What it's like to tour North Korea
It didn't hit me that I was really in the last Stalinist state on the planet until just before I left. The next thing I knew, I was crying
As my wife and I waited to board a plane from Beijing to Pyongyang, we watched crates of food and boxes of flat-screen TVs being loaded onto a conveyor belt and found ourselves resuming a conversation we started while still in Canada.
"I just don't feel right about this," I said. "You and I both know that all of that food and entertainment isn't going to the people of North Korea, but to the Kim family. And now we're giving Kim Jong-un our tourist dollars."
My wife, Irina, who is an aspiring travel photographer, had been planning this trip for nearly a year and wasn't about to debate this again. "Tourism is a sign of the country opening up," she said. "Trust me, this will be worth it. Now get your butt on that plane."
And with that, we boarded the world's only one-star airline to Pyongyang.
Each country I've travelled to has "hit me" in a different way. It hit me that I was in Russia when I set foot in Moscow's Red Square and saw the iconic St. Basil's Cathedral. It hit me that I was in Thailand while zipping through the canals of Bangkok's floating market. And it hit me that I was in China when our bus driver in Xi'an suddenly pulled over during a heat wave and exited the bus for a 10-minute cigarette break with friends.
But it didn't hit me that I was in North Korea until just before we left. In fact, I barely noticed upon arrival at customs that staring at me from the other side of the room were two gigantic portraits of "The Great Leader," Kim Il-sung, and "The Dear Leader," Kim Jong-il. Images of the deceased dictators are in every building, in every citizen's home and on every citizen's shirt or coat in the form of a special pin that must be worn in public. It wasn't long before I took seeing their mugs for granted at every turn.
Foreigners cannot visit North Korea unless they're part of a state-approved tour company, and the tours must be staffed in part by state-trained guides or "minders." Prior to our trip, I heard someone refer to it as a "government-sanctioned tour of boredom and propaganda." To a great extent, this turned out to be true. Many hours were spent being shuttled around Pyongyang and Kaesong – from one enormous grey or bronze monument to another. When at a monument, we weren't allowed to stray from the group to look at an adjacent garden or statue, we were discouraged from using our outdoor voices and we were strictly forbidden from speaking to locals. Our minders made sure of this as I'd never had someone place their hand on my back or shoulder so many times in a single outing. Some tourists described it as a real-life Truman Show, except that you're not sure whether citizens are acting under duress or if they truly believe in the part they're playing.
There are things that no one talks about while in North Korea, such as its labour camps, its starving citizens and its corrupt police force. And there are other things that are impossible to drown out, like the ongoing celebration of their military victories during the 1950-53 Korean War, the constant condemnation of the United States as "imperialist aggressors" that could strike again at any moment and the deification of long-dead Kim Il-sung as the country's "Eternal President" (the late Christopher Hitchens cheekily deemed it a "necrocracy").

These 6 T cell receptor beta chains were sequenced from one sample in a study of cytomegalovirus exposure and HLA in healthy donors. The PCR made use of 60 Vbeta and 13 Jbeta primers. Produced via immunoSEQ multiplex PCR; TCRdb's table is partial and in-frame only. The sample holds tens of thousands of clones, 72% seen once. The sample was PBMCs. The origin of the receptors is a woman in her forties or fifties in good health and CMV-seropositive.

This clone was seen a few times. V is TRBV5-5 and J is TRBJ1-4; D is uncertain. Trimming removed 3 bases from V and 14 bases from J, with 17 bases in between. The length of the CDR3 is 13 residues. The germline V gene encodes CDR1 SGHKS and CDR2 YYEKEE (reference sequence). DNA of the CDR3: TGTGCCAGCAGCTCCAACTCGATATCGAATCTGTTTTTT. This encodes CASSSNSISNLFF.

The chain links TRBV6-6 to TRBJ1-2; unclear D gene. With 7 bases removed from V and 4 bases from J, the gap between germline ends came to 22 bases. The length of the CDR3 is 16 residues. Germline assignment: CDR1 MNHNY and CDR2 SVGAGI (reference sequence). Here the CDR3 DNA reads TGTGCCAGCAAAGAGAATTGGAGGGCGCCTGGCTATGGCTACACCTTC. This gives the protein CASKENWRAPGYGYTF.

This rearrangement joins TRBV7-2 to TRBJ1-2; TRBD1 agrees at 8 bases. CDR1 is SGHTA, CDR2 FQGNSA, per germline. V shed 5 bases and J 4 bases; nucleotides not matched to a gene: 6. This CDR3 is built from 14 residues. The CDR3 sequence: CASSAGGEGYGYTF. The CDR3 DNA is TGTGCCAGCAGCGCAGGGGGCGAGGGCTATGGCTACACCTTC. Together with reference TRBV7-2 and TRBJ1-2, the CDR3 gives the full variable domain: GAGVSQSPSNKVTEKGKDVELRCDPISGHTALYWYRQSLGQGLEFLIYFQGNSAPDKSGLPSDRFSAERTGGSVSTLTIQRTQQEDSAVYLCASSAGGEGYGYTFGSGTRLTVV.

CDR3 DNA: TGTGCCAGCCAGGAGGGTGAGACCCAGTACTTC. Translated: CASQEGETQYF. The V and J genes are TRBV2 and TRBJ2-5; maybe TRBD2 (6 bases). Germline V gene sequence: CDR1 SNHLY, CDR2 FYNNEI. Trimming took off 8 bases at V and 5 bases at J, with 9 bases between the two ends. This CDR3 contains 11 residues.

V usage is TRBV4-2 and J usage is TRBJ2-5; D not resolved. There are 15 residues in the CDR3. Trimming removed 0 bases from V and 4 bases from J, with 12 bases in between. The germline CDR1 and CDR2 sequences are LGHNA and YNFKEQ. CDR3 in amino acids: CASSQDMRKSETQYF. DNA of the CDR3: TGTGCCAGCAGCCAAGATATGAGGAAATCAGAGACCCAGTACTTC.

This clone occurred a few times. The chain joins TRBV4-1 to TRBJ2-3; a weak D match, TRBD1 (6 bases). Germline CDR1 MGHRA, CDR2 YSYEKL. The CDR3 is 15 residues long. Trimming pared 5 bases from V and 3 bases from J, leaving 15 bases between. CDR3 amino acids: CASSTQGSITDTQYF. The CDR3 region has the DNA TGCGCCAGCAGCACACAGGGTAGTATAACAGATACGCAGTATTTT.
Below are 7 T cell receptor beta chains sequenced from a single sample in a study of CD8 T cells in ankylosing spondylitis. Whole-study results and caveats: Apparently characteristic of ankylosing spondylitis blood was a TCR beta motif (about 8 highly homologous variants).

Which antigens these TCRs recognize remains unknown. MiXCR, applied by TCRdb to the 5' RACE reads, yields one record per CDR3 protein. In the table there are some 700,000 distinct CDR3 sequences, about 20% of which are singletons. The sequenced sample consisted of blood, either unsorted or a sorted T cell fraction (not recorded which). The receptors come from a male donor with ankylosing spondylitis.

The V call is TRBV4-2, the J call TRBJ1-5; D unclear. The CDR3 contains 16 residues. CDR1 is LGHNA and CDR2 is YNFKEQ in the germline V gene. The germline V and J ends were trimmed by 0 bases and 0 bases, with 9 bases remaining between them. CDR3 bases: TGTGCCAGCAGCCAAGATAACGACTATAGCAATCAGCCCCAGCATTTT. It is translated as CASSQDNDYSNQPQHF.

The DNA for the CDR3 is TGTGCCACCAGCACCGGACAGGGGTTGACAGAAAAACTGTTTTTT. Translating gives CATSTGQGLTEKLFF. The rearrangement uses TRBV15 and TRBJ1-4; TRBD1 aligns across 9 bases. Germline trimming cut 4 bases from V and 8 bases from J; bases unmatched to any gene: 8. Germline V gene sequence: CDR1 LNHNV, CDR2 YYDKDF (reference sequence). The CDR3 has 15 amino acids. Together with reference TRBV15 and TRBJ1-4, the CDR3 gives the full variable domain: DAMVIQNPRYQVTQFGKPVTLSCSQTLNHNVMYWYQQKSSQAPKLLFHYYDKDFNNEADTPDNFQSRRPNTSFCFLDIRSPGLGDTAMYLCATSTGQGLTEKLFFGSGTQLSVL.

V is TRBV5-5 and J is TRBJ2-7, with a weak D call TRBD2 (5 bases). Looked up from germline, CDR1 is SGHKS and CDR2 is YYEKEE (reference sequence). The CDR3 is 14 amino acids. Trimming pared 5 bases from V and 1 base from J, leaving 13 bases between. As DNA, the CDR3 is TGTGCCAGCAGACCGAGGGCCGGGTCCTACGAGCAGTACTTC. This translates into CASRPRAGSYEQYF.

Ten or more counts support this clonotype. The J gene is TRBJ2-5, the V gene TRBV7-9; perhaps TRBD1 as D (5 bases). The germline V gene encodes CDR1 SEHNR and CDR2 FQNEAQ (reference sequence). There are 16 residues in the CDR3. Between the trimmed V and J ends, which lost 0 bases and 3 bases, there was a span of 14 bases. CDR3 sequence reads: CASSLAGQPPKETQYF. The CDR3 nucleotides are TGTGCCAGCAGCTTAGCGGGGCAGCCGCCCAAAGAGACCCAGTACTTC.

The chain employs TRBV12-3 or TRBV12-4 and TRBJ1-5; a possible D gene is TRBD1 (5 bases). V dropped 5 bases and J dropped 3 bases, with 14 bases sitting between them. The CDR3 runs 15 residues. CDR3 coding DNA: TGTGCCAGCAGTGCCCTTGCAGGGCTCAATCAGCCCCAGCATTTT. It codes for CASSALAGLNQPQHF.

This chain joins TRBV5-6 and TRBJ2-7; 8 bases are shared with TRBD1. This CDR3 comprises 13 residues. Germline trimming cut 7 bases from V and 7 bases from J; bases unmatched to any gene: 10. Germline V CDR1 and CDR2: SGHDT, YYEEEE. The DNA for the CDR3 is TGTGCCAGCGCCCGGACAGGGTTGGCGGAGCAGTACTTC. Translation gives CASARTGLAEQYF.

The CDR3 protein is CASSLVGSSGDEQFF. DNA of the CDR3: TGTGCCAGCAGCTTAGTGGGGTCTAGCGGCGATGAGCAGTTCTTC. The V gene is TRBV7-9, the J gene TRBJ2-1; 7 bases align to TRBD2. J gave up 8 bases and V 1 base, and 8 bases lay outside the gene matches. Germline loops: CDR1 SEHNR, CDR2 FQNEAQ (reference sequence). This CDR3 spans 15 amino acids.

But there were also whispers of a yearning to learn more about the world outside, such as when one of our guides quietly asked to see a tourist's digital-camera photos of South Korea, or when others gently probed us about the advertising business, which doesn't exist in North Korea except as propaganda. But the most subtle expression of this came at the end of our final night in Pyongyang, on the bus ride home from the annual Arirang Mass Games in which more than 100,000 citizens are forced to participate. Our guide, in a seemingly unscripted moment, said, "We're happy that you visited our country. Maybe after reunification, we'll get to see your countries, too."
And that's when it hit me: "I'm in North Korea."
The next thing I knew, I was crying. What our guides had really expressed was, "You get to leave this place. We don't." There I was – a Canadian on a five-day tour of a totalitarian dictatorship, the last Stalinist state on the planet. And there they were – stuck.
On the return flight to Beijing, I told Irina that she was right, that you couldn't put a price on what we had experienced, as controlled and manipulated as it was. It's easy to throw around reassuring phrases such as, "You can do anything you put your mind to," or "Where there's a will, there's a way." But the reality is that we don't get to choose where we start off in life, that when and where we are born is solely a result of chance. Since our trip, compassion and – frankly – guilt make up the lens through which I see the world, and together they've inspired a duty in me to help make change for the better.
Earlier this year, my wife and I talked seriously about returning to North Korea, this time by entering its remote northern part through Russia. We thought about what things we'd pay closer attention to this time around and the kinds of questions we might ask after getting to know our minders. We started to look at potential dates.
But then news broke of the release and eventual death of American university student Otto Warmbier in June, 2017. We had hired the same tour company and were frequently warned by its operators against doing anything without permission in North Korea. Yet we never thought much about what could happen if we unintentionally did something wrong. If we'd known that a small mistake could cost us our lives, perhaps we'd never have gone in the first place. And with that realization, we agreed that some things are best experienced once.
What's next on my wife's travel agenda? Crimea, apparently.